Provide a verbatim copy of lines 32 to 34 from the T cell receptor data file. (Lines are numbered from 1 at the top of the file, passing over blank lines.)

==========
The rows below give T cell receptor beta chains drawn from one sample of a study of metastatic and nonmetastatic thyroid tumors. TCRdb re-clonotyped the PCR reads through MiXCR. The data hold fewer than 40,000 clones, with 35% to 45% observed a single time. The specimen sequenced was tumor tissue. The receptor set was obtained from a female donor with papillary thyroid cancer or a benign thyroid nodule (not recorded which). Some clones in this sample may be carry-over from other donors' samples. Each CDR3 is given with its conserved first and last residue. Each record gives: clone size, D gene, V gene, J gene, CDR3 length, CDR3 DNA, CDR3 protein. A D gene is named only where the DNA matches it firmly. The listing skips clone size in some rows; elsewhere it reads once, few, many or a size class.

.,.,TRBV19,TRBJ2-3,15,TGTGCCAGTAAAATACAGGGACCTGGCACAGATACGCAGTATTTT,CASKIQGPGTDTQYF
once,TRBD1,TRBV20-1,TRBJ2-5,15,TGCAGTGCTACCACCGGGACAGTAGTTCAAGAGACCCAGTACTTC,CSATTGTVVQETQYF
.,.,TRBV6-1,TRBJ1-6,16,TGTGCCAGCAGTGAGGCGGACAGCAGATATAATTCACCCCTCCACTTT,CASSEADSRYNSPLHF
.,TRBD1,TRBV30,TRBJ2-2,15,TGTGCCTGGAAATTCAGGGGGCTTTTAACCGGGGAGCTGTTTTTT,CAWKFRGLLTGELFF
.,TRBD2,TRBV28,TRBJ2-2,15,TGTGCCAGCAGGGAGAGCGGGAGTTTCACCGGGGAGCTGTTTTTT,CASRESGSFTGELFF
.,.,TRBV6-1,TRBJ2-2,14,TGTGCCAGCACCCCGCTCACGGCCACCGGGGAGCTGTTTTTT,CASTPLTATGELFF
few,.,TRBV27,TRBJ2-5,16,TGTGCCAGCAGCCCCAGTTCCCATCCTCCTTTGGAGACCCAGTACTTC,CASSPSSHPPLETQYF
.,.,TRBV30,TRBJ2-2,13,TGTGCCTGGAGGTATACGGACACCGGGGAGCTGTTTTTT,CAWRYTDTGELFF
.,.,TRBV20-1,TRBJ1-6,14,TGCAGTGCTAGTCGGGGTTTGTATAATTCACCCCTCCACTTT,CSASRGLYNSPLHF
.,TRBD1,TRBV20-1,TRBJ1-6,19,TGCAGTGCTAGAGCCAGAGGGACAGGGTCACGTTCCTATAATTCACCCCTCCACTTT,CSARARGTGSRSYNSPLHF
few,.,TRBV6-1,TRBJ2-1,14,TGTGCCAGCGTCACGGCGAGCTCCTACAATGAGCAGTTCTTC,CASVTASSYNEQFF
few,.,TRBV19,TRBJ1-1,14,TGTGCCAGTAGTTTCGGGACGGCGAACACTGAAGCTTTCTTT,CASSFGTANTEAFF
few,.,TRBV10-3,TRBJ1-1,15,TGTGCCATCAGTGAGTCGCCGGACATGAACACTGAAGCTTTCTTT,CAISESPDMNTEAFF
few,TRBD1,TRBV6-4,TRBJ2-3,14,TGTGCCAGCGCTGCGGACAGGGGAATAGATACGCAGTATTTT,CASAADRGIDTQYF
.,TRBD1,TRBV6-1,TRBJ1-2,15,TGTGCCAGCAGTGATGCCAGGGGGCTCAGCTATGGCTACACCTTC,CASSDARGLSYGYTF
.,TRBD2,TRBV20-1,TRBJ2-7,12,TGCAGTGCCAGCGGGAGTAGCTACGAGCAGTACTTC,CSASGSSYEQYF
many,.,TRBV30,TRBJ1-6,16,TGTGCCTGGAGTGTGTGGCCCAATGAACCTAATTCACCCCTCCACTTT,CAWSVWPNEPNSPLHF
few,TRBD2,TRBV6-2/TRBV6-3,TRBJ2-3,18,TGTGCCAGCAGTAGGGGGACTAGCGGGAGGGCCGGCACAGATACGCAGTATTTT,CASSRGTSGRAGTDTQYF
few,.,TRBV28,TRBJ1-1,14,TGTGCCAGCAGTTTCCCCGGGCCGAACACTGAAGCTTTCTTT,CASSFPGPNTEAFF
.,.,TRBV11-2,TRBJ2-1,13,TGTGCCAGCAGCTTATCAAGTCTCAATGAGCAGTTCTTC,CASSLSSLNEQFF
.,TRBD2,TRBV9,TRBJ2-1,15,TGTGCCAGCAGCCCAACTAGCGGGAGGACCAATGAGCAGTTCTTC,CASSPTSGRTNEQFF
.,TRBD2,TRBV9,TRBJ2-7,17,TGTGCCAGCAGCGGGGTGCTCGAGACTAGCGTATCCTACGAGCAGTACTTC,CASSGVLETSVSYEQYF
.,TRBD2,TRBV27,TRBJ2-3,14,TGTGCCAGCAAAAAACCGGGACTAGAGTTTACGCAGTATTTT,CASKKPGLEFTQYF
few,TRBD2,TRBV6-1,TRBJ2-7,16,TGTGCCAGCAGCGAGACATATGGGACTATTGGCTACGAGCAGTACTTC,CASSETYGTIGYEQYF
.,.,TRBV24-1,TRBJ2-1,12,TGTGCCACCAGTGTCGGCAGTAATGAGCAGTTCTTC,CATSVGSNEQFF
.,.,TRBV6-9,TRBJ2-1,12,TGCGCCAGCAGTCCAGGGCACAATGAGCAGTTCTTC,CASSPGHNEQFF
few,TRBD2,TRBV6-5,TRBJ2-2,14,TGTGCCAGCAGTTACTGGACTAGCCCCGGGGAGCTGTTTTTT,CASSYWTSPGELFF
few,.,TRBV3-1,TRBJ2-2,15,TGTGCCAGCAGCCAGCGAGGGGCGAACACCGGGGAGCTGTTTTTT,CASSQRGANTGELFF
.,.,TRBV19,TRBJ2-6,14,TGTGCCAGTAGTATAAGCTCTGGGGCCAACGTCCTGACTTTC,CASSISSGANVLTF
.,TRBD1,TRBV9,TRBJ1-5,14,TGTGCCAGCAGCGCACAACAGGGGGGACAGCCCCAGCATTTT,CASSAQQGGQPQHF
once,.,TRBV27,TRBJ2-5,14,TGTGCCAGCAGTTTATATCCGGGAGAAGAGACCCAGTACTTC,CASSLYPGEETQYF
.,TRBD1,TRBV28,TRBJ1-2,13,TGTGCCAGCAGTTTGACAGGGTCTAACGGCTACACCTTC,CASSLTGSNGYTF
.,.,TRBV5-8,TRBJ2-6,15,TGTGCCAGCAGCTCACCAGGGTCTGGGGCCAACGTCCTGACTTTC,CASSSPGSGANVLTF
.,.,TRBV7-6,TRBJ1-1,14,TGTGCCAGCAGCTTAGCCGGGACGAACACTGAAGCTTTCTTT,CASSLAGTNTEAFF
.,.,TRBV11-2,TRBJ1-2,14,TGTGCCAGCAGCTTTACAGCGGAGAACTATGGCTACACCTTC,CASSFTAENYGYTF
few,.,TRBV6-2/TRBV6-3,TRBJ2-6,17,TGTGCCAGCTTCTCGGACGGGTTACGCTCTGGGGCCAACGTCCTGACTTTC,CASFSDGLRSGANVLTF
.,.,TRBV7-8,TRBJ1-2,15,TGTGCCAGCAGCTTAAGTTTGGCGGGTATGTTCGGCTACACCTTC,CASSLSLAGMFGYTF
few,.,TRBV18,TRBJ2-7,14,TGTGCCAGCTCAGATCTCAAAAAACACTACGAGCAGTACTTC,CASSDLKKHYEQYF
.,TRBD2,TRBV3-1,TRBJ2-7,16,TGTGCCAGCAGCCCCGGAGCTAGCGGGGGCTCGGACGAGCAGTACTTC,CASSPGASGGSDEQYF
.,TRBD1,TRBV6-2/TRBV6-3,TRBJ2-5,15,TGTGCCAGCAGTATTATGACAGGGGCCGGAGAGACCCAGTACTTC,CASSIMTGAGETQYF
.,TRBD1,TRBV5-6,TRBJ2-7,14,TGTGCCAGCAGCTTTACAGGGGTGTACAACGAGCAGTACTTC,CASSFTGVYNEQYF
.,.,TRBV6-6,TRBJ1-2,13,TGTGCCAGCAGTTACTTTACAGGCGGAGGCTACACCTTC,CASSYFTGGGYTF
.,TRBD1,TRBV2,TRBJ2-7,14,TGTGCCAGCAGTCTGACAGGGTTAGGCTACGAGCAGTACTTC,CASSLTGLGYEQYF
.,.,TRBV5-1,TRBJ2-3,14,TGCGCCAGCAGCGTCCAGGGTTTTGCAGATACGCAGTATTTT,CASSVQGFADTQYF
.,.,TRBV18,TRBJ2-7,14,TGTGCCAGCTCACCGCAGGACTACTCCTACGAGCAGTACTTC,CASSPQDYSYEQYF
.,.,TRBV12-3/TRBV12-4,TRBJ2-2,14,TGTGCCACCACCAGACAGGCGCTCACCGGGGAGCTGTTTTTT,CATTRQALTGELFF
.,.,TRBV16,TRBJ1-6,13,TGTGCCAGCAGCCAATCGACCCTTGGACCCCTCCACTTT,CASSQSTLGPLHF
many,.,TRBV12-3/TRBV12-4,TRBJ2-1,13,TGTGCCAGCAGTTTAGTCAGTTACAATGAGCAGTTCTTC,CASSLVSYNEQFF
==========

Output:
once,.,TRBV27,TRBJ2-5,14,TGTGCCAGCAGTTTATATCCGGGAGAAGAGACCCAGTACTTC,CASSLYPGEETQYF
.,TRBD1,TRBV28,TRBJ1-2,13,TGTGCCAGCAGTTTGACAGGGTCTAACGGCTACACCTTC,CASSLTGSNGYTF
.,.,TRBV5-8,TRBJ2-6,15,TGTGCCAGCAGCTCACCAGGGTCTGGGGCCAACGTCCTGACTTTC,CASSSPGSGANVLTF